Archaeology news in Staffordshire!

It’s about time we had more news from Staffordshire. So, first things first – over 50 skeletons have been found on the site of a medieval hospital in Litchfield. The site – known as St John’s Hospital – was situated just outside the gates of the medieval town. It was associated with St Chad a Northumbrian saint whose shrine was in the church which later became the cathedral. It has a long history of being a centre for pilgrims and it is thought the remains found during development are those of medieval pilgrims. The excavation is due to finish this week and after that the bones will be analysed to determine sex and age. They will also able to tell us more about diet and health in medieval times and perhaps what the cause of death was for each individual. If you’d like to know more you can contact Stuart Palmer at Archaeology Warwickshire on 01926 412278 or email fieldarchaeology@warwickshire.gov.uk.

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Lichfield Cathedral also features in our second news item – the opening of a new blockbuster exhibition at the British Museum – Celts: Art and Identity as Cathedral has loaned several objects to the museum for the show including St Chad’s Gospels which date to the 8th century CE. This is the first major exhibition on the Celts and, in part, it is an attempt to tease out just who ‘the Celts’ were. As always the museum has prepared resources for schools and teachers. We are planning to visit what is sure to be a fantastic show fairly soon – workshops allowing – and Ian will be blogging about it as he is something of an expert on museums.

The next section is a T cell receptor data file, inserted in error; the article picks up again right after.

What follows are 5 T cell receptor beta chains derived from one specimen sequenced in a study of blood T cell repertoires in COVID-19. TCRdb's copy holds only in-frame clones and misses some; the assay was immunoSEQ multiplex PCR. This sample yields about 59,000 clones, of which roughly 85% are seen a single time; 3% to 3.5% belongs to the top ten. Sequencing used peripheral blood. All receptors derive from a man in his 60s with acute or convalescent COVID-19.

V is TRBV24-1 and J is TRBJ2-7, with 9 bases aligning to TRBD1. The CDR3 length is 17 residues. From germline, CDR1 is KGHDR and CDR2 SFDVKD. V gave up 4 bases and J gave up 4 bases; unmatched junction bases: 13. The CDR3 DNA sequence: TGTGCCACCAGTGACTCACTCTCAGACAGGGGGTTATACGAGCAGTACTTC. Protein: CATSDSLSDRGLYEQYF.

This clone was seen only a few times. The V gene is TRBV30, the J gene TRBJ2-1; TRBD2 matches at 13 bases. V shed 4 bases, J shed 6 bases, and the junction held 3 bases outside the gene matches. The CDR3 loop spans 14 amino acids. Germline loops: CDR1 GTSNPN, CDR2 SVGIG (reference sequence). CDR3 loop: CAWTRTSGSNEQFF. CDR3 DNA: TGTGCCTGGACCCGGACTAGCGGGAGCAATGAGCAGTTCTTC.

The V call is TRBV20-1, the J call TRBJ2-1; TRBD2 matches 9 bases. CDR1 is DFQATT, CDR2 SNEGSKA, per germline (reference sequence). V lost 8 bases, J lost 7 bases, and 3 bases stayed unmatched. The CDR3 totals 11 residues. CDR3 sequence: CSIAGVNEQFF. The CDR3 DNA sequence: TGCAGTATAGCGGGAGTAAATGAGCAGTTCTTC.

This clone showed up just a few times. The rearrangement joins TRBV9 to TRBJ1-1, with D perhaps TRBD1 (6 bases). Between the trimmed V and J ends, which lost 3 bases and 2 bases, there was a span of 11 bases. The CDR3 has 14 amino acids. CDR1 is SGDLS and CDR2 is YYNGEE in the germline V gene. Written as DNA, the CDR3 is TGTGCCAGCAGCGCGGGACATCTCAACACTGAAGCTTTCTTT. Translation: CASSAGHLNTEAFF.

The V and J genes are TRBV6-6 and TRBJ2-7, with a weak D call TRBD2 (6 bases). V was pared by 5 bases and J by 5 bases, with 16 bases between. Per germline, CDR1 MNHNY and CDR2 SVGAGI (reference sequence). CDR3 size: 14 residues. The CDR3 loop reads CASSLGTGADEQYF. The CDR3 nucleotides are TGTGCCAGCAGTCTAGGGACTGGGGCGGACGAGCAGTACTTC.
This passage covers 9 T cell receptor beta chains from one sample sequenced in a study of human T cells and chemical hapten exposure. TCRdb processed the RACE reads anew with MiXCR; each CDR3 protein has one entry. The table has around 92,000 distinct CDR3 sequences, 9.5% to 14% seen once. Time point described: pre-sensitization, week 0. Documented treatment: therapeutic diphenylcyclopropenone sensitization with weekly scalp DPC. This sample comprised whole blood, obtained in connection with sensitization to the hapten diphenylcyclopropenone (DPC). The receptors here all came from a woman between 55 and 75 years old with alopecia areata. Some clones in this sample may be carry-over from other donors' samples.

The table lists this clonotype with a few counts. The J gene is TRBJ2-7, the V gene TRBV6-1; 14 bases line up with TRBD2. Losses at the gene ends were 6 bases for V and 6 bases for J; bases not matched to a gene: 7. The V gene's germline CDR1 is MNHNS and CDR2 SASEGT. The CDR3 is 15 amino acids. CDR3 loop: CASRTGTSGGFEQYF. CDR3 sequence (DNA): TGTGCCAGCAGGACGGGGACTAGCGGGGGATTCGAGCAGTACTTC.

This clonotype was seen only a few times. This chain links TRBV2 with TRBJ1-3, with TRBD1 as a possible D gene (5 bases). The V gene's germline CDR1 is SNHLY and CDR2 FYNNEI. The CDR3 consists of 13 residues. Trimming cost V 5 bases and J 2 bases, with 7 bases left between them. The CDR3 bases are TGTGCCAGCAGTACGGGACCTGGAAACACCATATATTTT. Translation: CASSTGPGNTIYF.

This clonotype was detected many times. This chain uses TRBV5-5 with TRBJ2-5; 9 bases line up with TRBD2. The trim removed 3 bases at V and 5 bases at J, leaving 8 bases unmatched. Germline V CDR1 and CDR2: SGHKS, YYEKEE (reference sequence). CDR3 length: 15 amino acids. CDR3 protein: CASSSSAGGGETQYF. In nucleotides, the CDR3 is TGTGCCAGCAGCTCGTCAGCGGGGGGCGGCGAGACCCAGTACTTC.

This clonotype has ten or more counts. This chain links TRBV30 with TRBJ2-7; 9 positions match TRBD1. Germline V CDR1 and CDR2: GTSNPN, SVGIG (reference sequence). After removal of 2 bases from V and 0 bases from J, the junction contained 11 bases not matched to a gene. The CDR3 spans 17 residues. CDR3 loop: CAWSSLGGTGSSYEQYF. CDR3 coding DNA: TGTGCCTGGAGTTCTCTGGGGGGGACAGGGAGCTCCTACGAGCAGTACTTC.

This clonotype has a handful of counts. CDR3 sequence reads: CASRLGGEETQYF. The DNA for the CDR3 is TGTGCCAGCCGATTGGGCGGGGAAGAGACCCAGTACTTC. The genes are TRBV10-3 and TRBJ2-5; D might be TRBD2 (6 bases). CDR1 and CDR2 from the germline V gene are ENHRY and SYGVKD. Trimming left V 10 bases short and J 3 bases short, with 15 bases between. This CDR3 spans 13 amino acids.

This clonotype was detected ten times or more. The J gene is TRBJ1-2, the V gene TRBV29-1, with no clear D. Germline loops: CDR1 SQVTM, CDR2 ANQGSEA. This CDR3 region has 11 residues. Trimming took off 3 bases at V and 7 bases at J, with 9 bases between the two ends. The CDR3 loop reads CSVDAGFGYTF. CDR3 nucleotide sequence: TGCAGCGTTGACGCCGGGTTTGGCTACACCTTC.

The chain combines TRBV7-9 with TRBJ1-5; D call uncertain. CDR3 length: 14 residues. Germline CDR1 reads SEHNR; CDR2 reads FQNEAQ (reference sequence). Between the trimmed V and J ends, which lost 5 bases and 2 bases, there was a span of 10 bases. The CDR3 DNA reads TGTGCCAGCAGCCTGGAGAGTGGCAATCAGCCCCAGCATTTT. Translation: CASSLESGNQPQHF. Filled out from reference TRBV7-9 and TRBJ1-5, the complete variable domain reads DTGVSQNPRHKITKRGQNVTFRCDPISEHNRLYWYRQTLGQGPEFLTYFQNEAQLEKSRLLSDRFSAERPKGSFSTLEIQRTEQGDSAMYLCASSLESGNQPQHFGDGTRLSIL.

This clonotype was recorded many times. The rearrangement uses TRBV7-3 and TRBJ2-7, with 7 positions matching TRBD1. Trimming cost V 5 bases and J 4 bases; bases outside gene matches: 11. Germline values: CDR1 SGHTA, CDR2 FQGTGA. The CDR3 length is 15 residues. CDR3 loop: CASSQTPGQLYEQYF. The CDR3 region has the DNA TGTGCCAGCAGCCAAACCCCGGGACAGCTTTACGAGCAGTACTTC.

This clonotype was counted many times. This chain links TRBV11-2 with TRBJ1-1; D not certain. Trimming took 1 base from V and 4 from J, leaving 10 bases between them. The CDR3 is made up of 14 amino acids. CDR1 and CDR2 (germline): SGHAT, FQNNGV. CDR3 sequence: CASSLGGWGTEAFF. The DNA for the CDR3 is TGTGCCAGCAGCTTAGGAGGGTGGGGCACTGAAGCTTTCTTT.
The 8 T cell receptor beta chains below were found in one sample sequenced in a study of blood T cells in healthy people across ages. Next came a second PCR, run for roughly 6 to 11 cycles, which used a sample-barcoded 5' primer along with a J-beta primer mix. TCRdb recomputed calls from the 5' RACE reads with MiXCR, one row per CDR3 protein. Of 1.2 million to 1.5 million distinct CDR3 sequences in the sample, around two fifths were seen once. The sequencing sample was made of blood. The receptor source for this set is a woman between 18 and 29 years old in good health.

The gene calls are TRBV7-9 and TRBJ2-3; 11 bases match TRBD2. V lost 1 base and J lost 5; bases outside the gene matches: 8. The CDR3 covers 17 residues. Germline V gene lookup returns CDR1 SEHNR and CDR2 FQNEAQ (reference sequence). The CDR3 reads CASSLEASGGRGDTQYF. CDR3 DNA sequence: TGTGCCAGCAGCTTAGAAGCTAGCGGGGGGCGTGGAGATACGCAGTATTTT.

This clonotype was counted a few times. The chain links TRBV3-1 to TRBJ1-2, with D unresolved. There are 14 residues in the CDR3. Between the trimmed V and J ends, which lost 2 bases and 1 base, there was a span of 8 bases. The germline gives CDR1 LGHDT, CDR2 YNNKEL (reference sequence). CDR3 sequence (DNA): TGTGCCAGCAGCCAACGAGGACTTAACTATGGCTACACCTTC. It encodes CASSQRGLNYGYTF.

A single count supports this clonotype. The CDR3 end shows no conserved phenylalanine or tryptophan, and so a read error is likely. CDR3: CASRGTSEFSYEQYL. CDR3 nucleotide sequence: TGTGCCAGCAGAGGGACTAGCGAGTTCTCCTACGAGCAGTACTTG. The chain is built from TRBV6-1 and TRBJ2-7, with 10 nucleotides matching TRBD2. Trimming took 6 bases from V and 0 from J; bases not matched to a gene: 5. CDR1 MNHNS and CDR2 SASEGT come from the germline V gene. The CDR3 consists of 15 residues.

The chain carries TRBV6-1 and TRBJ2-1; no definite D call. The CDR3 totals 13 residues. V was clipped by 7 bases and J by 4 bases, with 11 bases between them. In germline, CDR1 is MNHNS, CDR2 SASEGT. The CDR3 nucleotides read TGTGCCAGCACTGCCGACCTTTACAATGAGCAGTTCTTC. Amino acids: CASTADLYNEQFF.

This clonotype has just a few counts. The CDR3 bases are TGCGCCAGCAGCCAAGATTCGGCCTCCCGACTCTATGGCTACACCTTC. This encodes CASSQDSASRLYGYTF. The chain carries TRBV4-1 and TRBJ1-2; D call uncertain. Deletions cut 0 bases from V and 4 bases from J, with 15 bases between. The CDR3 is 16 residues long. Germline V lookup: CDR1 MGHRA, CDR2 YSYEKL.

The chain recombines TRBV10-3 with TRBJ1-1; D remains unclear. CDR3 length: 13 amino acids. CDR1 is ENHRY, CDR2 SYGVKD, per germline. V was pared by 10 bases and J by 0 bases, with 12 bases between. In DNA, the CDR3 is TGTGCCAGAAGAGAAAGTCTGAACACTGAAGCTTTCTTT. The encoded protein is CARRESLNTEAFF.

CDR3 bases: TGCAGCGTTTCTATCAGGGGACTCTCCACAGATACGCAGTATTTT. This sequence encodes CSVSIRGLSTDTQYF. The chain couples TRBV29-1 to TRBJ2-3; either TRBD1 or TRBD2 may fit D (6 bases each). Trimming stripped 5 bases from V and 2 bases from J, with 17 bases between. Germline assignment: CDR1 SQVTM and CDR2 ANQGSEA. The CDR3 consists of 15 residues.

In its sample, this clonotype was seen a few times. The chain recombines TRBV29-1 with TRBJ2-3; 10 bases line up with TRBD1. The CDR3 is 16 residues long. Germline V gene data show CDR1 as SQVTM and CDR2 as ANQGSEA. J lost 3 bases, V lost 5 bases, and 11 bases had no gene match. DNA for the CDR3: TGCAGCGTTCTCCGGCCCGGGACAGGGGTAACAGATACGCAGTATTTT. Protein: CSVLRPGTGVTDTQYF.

The Staffordshire Hoard is still on tour in the county and over the next few weeks you can catch it at the Walsall Leather Museum, until mid-December. The project to conserve the artefacts has been nominated for a prestigious award – The Pilgrim Trust Award, sponsored by the Institute for Conservation in the U.K. (ICON). You can catch up with Kayleigh Fuller, the project’s conservator on a recent blog here Staffordshire Hoard. Elements of the Hoard are also on permanent display in Birmingham Museum and Art Gallery, Litchfield Cathedral, the Potteries Museum Stoke-on-Trent and Tamworth Castle. Do go and see the exhibitions for a rare insight into Anglo-Saxon material culture!

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